Little Rock is a small city, and the gay community of Little Rock has always been a small town within that city. Holder said his interactions with gay friends at the long-standing gay-friendly club Discovery versus how they treated him in everyday life was one of the reasons he decided to help found the Arkansas Gay and Lesbian Task Force.
"You'd see people there, and then you'd see them on the street the next week," he said. "They'd act like they didn't know you. They're afraid someone would figure out that they're gay. ... I just felt that it was not right that people could see you in a bar or anywhere and then not want to talk to you later on because somebody might figure out they're gay. I thought, this is not right. This has got to change."
With several friends, including Hyman and Lori Hanson, a transplant to Arkansas who had served on the board of the National Gay and Lesbian Task Force, Holder helped found the Arkansas Gay and Lesbian Task Force in 1984. They immediately ran headlong into a problem: How do you run an advocacy group for gay and lesbian people when most of the people in the group are wholly or partially in the closet?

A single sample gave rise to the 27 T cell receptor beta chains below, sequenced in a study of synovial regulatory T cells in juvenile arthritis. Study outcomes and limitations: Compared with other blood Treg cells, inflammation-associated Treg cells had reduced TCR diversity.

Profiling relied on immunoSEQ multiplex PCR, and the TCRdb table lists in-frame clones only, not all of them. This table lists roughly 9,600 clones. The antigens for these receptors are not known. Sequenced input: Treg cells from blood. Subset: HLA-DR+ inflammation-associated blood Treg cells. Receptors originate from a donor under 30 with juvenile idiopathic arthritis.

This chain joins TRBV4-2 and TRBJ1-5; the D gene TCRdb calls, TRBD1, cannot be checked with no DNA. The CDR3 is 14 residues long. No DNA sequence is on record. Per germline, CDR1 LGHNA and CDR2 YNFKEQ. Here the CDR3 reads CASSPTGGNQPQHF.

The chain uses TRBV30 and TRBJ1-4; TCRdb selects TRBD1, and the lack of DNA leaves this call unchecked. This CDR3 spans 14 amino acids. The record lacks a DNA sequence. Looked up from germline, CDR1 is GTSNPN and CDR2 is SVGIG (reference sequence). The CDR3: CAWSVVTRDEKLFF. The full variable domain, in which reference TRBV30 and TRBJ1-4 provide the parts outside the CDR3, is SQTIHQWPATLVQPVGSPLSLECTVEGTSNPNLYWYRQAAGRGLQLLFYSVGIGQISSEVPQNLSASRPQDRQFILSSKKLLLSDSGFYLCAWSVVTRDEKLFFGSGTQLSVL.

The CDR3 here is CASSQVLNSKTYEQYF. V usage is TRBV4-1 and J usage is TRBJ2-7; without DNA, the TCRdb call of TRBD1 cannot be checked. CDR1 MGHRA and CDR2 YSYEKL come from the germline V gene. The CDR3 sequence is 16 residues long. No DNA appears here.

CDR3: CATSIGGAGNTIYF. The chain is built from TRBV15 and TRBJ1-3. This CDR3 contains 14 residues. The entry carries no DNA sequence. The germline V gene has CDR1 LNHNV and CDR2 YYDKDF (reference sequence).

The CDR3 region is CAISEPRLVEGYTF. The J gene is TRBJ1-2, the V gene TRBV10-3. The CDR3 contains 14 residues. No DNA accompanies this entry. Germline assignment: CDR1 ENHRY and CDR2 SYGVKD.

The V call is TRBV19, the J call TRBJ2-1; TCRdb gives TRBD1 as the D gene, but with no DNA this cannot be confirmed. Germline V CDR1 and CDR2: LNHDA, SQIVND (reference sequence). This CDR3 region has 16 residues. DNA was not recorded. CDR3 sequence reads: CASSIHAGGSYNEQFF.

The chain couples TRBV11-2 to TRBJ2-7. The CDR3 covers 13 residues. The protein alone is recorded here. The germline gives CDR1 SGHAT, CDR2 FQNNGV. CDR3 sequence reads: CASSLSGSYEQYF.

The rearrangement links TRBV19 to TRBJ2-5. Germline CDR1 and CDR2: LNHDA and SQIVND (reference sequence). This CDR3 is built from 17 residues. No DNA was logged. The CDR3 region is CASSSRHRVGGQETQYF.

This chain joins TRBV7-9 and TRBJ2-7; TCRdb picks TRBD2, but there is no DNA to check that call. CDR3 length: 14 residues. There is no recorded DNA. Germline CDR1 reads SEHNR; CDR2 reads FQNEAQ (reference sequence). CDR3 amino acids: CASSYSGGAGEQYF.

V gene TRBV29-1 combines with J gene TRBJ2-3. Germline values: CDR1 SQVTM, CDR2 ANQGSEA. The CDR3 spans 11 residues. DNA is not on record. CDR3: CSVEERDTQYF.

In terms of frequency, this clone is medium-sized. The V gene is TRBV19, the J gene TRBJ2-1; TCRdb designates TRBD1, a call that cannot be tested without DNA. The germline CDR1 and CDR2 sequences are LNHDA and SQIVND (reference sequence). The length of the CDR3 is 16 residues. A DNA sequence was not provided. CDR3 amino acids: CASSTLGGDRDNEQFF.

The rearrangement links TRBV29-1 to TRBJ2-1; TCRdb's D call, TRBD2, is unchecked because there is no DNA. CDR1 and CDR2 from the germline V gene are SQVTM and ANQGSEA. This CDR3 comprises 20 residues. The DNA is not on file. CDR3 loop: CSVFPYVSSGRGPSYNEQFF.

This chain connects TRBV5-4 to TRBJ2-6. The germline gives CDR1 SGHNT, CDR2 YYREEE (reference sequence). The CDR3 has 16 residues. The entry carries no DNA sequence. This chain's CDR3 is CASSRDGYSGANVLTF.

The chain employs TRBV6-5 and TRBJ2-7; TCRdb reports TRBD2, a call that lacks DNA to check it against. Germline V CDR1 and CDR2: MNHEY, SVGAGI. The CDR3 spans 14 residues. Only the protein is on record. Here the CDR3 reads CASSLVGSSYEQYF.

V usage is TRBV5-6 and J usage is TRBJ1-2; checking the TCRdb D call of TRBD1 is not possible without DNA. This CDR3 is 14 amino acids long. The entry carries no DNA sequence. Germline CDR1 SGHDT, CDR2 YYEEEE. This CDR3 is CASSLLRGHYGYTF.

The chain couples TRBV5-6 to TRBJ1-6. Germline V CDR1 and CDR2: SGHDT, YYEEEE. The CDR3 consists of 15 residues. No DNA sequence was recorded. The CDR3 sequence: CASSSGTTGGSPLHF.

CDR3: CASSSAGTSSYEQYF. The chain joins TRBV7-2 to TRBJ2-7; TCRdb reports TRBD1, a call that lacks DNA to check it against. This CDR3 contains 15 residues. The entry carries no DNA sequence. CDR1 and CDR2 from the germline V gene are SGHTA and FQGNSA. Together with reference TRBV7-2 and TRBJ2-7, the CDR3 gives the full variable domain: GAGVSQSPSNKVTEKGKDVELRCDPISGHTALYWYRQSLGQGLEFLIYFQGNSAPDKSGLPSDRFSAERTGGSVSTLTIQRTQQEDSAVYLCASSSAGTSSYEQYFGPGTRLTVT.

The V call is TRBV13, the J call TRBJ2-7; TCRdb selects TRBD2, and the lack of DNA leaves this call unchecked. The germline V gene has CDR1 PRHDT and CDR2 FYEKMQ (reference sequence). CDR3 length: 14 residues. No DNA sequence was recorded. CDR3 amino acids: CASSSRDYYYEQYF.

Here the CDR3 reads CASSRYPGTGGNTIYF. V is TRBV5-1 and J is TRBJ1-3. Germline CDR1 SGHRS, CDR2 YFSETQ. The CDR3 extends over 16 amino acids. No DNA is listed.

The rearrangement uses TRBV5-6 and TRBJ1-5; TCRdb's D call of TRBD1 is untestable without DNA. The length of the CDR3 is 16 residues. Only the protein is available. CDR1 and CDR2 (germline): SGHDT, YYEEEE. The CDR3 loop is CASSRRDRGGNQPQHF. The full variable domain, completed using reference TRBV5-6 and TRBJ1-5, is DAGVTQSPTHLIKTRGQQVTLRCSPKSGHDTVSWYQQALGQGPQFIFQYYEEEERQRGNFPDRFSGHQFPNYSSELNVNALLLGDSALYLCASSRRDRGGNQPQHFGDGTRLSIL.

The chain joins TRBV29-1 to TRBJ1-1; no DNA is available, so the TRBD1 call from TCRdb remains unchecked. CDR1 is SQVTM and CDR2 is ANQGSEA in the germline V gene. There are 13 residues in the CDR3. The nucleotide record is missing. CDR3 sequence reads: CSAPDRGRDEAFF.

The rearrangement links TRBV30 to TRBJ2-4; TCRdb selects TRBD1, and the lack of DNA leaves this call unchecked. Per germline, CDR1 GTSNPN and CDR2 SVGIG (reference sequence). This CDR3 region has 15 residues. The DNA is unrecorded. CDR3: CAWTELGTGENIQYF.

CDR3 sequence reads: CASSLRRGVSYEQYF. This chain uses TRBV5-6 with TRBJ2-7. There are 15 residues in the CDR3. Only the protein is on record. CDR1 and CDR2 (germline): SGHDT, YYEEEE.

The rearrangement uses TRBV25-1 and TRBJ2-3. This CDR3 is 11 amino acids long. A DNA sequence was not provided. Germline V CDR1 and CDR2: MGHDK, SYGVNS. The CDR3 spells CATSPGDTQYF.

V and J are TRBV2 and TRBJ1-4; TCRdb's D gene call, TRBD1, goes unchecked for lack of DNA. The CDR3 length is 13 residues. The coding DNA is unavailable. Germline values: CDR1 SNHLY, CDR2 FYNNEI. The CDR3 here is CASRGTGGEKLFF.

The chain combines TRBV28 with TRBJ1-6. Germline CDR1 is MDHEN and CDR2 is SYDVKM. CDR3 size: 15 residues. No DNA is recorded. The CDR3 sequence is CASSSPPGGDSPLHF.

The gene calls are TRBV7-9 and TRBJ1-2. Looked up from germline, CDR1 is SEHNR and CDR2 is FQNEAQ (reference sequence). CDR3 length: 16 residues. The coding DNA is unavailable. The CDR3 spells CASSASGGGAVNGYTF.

"We said, 'Let's do a letterhead,' " he remembered. "Nobody would put their name on the damn letterhead! Nobody wanted to do that. It was a problem."
Eventually, those involved became more comfortable doing the hard work of being open, and the group found its voice, including organizing and staging a counter-protest when a venomously homophobic religious group made plans to protest outside Little Rock's Immanuel Baptist Church, where Bill Clinton was a member. In addition, the Task Force created an anonymous hotline, staffed by volunteers every evening, for those questioning their sexuality. They started a radio show on Little Rock's KABF-FM, 88.3, called "Queer Frontier," launched Task Force chapters all over the state, and started a support group for LGBT youth. On the social front, they held poetry readings, get-togethers, and "prom of your dreams" events for those who weren't able to attend high school dances with the partner of their choice. The group's monthly newsletter, "Triangle Rising," was one of the first LGBT-centric media outlets in the state, collecting and reporting news of gay interest from across Arkansas.
"We never had a parade," he said. "I wish we had, but we never had one. People were still not to the point where they could do that."